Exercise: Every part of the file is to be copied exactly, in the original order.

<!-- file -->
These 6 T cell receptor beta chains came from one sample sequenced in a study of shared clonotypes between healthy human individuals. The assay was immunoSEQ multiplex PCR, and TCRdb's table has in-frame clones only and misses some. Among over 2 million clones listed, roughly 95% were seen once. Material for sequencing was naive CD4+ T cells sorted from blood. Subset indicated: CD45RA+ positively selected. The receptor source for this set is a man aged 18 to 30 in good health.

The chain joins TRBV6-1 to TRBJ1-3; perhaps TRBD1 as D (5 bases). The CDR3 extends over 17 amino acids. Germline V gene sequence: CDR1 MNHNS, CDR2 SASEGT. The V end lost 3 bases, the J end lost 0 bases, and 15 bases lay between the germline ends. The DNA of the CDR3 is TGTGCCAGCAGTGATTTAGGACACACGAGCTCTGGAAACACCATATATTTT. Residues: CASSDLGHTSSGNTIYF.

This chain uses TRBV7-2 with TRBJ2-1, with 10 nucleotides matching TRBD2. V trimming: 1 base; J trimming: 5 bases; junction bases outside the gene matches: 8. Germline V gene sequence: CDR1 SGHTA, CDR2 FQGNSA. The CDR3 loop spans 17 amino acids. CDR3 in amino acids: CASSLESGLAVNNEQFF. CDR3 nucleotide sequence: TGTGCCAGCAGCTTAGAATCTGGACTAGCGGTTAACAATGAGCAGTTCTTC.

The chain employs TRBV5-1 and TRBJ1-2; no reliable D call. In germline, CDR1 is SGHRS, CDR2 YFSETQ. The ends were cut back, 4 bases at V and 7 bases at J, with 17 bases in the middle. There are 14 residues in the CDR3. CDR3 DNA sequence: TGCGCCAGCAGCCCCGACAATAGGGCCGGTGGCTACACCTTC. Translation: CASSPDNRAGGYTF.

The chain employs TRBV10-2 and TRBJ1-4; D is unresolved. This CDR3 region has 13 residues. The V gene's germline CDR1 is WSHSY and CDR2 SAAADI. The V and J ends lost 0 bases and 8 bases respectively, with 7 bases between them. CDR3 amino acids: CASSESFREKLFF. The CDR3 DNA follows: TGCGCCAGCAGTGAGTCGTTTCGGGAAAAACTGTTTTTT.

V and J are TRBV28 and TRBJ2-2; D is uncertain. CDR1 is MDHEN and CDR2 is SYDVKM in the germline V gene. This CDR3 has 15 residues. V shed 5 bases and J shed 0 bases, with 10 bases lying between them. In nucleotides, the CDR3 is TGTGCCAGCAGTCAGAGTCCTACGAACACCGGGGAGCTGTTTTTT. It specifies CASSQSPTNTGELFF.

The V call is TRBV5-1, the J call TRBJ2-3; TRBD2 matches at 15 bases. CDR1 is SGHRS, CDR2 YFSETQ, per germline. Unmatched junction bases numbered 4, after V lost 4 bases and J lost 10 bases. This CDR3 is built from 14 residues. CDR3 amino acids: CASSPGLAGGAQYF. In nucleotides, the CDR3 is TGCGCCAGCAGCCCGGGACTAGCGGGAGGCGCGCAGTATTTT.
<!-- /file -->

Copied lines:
These 6 T cell receptor beta chains came from one sample sequenced in a study of shared clonotypes between healthy human individuals. The assay was immunoSEQ multiplex PCR, and TCRdb's table has in-frame clones only and misses some. Among over 2 million clones listed, roughly 95% were seen once. Material for sequencing was naive CD4+ T cells sorted from blood. Subset indicated: CD45RA+ positively selected. The receptor source for this set is a man aged 18 to 30 in good health.

The chain joins TRBV6-1 to TRBJ1-3; perhaps TRBD1 as D (5 bases). The CDR3 extends over 17 amino acids. Germline V gene sequence: CDR1 MNHNS, CDR2 SASEGT. The V end lost 3 bases, the J end lost 0 bases, and 15 bases lay between the germline ends. The DNA of the CDR3 is TGTGCCAGCAGTGATTTAGGACACACGAGCTCTGGAAACACCATATATTTT. Residues: CASSDLGHTSSGNTIYF.

This chain uses TRBV7-2 with TRBJ2-1, with 10 nucleotides matching TRBD2. V trimming: 1 base; J trimming: 5 bases; junction bases outside the gene matches: 8. Germline V gene sequence: CDR1 SGHTA, CDR2 FQGNSA. The CDR3 loop spans 17 amino acids. CDR3 in amino acids: CASSLESGLAVNNEQFF. CDR3 nucleotide sequence: TGTGCCAGCAGCTTAGAATCTGGACTAGCGGTTAACAATGAGCAGTTCTTC.

The chain employs TRBV5-1 and TRBJ1-2; no reliable D call. In germline, CDR1 is SGHRS, CDR2 YFSETQ. The ends were cut back, 4 bases at V and 7 bases at J, with 17 bases in the middle. There are 14 residues in the CDR3. CDR3 DNA sequence: TGCGCCAGCAGCCCCGACAATAGGGCCGGTGGCTACACCTTC. Translation: CASSPDNRAGGYTF.

The chain employs TRBV10-2 and TRBJ1-4; D is unresolved. This CDR3 region has 13 residues. The V gene's germline CDR1 is WSHSY and CDR2 SAAADI. The V and J ends lost 0 bases and 8 bases respectively, with 7 bases between them. CDR3 amino acids: CASSESFREKLFF. The CDR3 DNA follows: TGCGCCAGCAGTGAGTCGTTTCGGGAAAAACTGTTTTTT.

V and J are TRBV28 and TRBJ2-2; D is uncertain. CDR1 is MDHEN and CDR2 is SYDVKM in the germline V gene. This CDR3 has 15 residues. V shed 5 bases and J shed 0 bases, with 10 bases lying between them. In nucleotides, the CDR3 is TGTGCCAGCAGTCAGAGTCCTACGAACACCGGGGAGCTGTTTTTT. It specifies CASSQSPTNTGELFF.

The V call is TRBV5-1, the J call TRBJ2-3; TRBD2 matches at 15 bases. CDR1 is SGHRS, CDR2 YFSETQ, per germline. Unmatched junction bases numbered 4, after V lost 4 bases and J lost 10 bases. This CDR3 is built from 14 residues. CDR3 amino acids: CASSPGLAGGAQYF. In nucleotides, the CDR3 is TGCGCCAGCAGCCCGGGACTAGCGGGAGGCGCGCAGTATTTT.